Can you import data from http://beermenus.com? I’m already got a bunch of beers added there.
I tried to register but it said my username (jcs) was too short. Boo.
Also, the link to your twitter account on the homepage of the site goes to an incorrect profile.
I don’t have any data import functionality currently. As far as the username thing goes, yeah.. I don’t think there’s actually a good reason to limit the length of that to 4 characters or more. I’ll push an update on that.
As far as the twitter link goes… Woops… embarrassing…
Sounds pretty cool, but it looks like the site is down at the moment – looking forward to checking it out!
My DNS funds happened to run out at the perfect time. Site’s been up for a few hours now!
No, no, no, no. Normal people don’t always use the email field properly. The might put the username in the email field and the email in the username. Just check for an @. There is no email in the world outside your server that you can sent to without an @.
I did that for a time (which I mention in the article), but it’s still a superfluous check on top of an activation email. If your users are typing the wrong values into your registration form, perhaps you need better labeling or placeholder text? Display an error that the activation email couldn’t be sent. But why add superfluous checks?
Because it’s a lot easier to validate a form than write code that 1. catches bounce emails 2. sorts out which are invalid emails and which are transient problems 3. flags the user so they don’t generate more bounces 4. prompts them to re-enter their email address until they do.
Unless you just delete users who haven’t activated their account by email within a time span that works for your app.
Provided you don’t care about losing users who think “wow, this service sucks, they can’t even send an email.” Forcing people to leave your site before they can come back means some of them won’t come back. Somewhere, somebody probably even has stats to confirm that.
That’s likely possible, except you can have the same problem with the server side validation. What his article suggested and we both agree on is a client side warning.
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It’s hard to make this claim without knowing how the Reds in the channel are helping the Yellows. They could, by all means, be merely providing help in arriving at the answer before becoming eventually frustrated and just giving up either by moving on or providing the answer. As a member of the channel, I can confirm that this usually happens.
If somebody has been entering a chat channel almost every day for 18 months and has still not absorbed knowledge that is (for all intents and purposes) being entirely handed to them from others, they should be seeking out other forms of learning if not abandoning the subject altogether. People need to be able to recognize when they are not picking up on something, whether this is programming or any other hobby/line of work. This is not to say that this person is dumb or stupid, merely that Rails (and perhaps programming altogether) is probably not for them. Should they be advised forcefully via a kickban from #rubyonrails? Probably not. But at this point, I wouldn’t be afraid to be blunt with them. Tell them that they clearly are not picking up on the topic and suggest they try out another activity that they’ve been wanting to do.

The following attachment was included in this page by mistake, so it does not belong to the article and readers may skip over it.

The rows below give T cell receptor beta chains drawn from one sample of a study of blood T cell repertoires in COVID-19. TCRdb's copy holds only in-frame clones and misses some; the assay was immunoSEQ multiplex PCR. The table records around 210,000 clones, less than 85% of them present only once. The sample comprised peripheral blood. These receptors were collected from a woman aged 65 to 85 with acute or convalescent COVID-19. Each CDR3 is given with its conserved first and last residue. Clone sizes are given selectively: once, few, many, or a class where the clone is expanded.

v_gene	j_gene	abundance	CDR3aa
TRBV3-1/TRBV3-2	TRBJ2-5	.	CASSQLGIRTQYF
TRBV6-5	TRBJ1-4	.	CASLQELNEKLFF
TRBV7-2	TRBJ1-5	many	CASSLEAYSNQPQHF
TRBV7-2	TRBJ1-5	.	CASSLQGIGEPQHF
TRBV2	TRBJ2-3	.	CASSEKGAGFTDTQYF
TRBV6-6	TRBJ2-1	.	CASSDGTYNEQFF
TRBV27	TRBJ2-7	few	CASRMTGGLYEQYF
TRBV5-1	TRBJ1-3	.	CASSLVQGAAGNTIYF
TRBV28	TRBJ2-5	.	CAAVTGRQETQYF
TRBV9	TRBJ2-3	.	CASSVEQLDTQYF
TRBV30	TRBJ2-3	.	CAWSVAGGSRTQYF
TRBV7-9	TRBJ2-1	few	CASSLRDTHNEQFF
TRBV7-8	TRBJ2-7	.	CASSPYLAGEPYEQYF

I would lean more heavily on the “they clearly aren’t learning in a format that is best for them” response.
I agree that helping them realize their limitations is important to convey using verbiage that’s sensitive to their feelings is important. In a high number of cases, it takes a bit more directness to properly explain to the individual that they should look for even more fruitful outlets with which to better expand their knowledge.
I don’t think bans are necessary unless offense has been aggrieved in an intentional way by the foreveranoob. I feel like sometimes we lose the chance to have great interactions with wonderful people because of the medium we use doesn’t really speak well to the way they communicate when put in the situation they find themselves in.
We, the regulars of #rubyonrails and other community outlets, should do our bests to distinguish between being a catalyst for issues and being knowledgable helpers. Being cognizant of people’s individual learning tools and doing our best to work with them when possible is valuable, even if sometimes not feasible.
A simple story for non-empirical evidence. An individual who had been working in a framework that my community finds distasteful had come into the channel and wanted to understand some things about rails. She got a little frustrated at the situation, and I decided to give her a few ‘tough love’ comments. She took them rather well, sometimes people do and don’t, and it made her more driven to find her answers. I didn’t hand them to her, I didn’t hide them, I just gave her enough information to enable her to look deeper with a bit more clarity. She needed to know what to look for, not the answer, nor did she need someone to deride her chosen path for achieving her goal at the time.
Today, she’s a really great friend of mine, also a helper in our channel, and a very enjoyable rubyist. (She quit .NET and works as a rubyist by day now.) Happy endings for all.